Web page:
The ‘greatest bank robbery in history’ according to the Guinness World Records involved the use of brains, brawn and no violence. This was the Central Bank of Brazil heist in Fortaleza. The gang rented out premises in a nearby building and dug a tunnel to get to the bank’s vaults. Once there they took away five containers filled with wads of cash.
Now, the closest comparable we have in the cryptocurrency industry has occurred in Malaysia.
According to the Sun Daily, a gang of five people stole 85 bitcoin ATMs by employing similar tactics. The cryptocurrency vending machines had been stored in a warehouse in Seremban, the capital of the Malaysian state of Negeri Sembilan. The crypto vending machines are estimated to be worth a little over $10,000.
The gang, which was comprised of four men and one woman, rented out premises located next to the warehouse. Between midnight and 04:30 hours late last month, the gang drilled through the wall separating the two premises and removed the bitcoin ATMs. Besides specialized drilling equipment, police also seized vehicles used by the gang to aid in the theft.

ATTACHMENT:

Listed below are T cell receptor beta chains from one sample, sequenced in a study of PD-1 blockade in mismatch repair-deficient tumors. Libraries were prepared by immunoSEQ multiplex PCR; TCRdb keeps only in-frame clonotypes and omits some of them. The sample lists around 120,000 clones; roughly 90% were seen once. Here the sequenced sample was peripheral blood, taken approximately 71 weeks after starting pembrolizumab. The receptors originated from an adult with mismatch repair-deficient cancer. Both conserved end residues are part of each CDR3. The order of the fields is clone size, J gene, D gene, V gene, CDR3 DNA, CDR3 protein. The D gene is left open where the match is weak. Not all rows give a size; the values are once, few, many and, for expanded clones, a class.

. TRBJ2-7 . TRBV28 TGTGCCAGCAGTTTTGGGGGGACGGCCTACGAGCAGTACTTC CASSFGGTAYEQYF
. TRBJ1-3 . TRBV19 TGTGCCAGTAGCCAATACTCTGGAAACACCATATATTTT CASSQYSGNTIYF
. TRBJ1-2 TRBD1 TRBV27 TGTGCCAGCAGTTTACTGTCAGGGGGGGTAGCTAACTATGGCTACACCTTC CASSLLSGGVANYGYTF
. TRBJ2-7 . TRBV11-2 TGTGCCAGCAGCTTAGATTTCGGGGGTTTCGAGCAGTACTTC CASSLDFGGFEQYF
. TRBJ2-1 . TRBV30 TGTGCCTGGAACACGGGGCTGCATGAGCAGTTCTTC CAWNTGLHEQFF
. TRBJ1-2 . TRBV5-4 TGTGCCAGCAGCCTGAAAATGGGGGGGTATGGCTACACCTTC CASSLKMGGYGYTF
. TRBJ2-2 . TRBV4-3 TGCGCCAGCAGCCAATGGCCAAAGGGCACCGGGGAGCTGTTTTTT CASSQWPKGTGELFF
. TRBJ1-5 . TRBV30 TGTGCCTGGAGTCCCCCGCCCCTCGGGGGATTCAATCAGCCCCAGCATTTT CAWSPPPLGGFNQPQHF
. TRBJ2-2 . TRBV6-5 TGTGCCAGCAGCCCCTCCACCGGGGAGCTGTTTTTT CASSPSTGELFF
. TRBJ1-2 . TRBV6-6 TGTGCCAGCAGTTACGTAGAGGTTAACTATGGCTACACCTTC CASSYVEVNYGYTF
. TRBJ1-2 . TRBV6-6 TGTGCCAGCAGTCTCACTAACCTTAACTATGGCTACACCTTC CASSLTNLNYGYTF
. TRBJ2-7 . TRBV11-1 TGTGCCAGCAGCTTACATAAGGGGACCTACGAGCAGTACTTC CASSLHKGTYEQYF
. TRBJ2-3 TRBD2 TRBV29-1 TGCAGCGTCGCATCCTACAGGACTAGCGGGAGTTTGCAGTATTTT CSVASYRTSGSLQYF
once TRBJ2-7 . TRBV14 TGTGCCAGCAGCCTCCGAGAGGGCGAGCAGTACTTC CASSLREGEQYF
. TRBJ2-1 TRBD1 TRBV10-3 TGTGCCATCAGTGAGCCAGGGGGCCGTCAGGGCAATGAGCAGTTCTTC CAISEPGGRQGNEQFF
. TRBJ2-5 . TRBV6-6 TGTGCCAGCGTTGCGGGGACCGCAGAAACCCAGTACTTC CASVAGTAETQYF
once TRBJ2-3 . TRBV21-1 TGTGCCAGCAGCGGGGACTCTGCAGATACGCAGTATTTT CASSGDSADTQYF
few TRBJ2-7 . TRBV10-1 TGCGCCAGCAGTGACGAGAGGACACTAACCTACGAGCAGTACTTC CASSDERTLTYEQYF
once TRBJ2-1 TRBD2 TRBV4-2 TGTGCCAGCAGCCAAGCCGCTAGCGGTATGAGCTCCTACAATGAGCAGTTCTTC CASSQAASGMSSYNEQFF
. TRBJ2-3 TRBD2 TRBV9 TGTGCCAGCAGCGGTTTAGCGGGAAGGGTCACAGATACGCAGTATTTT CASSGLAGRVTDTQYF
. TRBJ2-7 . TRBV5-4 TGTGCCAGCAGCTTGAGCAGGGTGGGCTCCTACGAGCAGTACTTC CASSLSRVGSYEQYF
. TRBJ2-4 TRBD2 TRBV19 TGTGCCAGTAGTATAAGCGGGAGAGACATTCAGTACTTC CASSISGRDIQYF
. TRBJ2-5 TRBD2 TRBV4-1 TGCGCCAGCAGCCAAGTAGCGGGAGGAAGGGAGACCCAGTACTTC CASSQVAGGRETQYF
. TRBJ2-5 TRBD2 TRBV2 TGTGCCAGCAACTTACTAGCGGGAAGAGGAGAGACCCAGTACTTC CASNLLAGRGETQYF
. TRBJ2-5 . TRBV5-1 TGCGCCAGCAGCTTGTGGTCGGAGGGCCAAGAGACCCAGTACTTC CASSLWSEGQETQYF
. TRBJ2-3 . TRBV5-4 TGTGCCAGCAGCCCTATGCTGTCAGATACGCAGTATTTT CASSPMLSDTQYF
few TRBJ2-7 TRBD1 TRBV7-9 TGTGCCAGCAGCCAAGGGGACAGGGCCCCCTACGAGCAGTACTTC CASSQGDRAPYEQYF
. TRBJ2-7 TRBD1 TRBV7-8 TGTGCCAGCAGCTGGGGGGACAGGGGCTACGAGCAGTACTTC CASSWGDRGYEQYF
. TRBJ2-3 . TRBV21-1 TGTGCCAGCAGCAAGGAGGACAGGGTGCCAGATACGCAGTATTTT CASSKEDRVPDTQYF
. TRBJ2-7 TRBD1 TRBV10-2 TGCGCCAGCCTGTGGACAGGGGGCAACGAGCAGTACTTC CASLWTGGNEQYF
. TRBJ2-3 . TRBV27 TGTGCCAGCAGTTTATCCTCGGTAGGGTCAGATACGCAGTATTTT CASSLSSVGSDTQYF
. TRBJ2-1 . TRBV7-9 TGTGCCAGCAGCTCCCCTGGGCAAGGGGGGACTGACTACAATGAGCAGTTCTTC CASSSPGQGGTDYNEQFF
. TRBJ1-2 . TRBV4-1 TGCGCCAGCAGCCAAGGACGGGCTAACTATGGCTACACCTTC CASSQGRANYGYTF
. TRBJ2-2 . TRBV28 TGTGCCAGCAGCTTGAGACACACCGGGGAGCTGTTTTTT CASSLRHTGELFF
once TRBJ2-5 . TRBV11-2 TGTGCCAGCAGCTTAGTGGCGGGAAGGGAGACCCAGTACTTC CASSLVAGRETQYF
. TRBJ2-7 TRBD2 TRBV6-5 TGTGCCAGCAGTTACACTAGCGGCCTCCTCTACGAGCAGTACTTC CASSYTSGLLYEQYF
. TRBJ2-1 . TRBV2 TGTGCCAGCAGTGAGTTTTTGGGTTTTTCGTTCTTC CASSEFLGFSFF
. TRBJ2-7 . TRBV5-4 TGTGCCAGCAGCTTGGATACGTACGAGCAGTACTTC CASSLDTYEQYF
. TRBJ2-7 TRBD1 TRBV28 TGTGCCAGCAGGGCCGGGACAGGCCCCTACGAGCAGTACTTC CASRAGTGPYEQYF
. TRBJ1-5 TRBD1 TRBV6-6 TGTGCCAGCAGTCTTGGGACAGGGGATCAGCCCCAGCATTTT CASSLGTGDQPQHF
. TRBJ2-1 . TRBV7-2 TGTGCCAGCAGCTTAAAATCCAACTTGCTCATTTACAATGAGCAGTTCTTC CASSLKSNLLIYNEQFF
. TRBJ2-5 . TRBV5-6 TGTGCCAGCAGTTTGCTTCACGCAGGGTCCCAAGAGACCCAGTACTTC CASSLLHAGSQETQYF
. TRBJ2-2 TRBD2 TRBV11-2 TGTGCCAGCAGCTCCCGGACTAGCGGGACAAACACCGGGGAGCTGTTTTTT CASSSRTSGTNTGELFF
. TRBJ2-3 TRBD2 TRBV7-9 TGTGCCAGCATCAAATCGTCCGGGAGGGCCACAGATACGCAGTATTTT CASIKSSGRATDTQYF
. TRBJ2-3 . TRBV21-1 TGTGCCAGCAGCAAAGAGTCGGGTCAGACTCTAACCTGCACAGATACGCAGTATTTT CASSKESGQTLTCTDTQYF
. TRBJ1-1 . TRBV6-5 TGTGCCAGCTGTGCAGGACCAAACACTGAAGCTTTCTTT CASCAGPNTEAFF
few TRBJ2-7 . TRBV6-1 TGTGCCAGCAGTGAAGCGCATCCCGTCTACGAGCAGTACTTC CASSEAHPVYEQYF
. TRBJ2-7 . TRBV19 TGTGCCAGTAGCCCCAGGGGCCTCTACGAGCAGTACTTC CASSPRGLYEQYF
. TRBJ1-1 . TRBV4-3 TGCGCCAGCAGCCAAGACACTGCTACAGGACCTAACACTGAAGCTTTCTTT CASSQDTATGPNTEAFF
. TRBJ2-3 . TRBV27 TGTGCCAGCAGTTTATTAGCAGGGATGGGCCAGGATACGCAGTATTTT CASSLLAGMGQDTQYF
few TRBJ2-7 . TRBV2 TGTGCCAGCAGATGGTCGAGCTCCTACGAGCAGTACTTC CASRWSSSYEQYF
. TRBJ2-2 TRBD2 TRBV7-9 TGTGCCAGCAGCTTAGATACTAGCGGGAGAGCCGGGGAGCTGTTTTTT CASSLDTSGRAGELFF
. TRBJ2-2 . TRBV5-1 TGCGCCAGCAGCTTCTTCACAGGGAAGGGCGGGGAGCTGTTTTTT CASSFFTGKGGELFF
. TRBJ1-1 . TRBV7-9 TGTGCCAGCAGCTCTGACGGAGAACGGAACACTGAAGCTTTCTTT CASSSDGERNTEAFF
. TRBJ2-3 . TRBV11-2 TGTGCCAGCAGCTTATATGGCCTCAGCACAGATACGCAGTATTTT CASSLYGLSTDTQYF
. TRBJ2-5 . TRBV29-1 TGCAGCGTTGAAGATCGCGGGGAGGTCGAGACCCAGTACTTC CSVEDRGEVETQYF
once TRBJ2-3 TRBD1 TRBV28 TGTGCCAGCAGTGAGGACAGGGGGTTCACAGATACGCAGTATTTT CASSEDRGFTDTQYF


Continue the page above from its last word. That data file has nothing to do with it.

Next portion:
Seremban’s police chief, Mohd Said Ibrahim, disclosed that the gang stole the crypto vending machines for their own use:
“The purpose of the rent was to monitor the movement of the machines, and their motive for stealing was believed to handle the machines themselves.”
In the case of the Fortaleza central bank robbery, only a fraction of the loot was recovered. Also, just a few of the suspects were ever arrested. The Malaysian gang of bitcoin ATM robbers have, however, not been so lucky. Five suspects have already been arrested.
If the bitcoin ATMs were meant to be installed in Malaysia, they would have increased the country’s crypto ATM infrastructure by nearly tenfold.
According to Coin ATM Radar, Malaysia currently has just nine bitcoin ATMs. The majority of these devices are located in the country’s capital, Kuala Lumpur. Across the globe, the total number of bitcoin ATMs is now over 5,000 devices.
This article was edited by Sam Bourgi for CCN.com. If you see a breach of our Code of Ethics or Rights and Duties of the Editor, or find a factual, spelling, or grammar error, please contact us and we will look at it as soon as possible.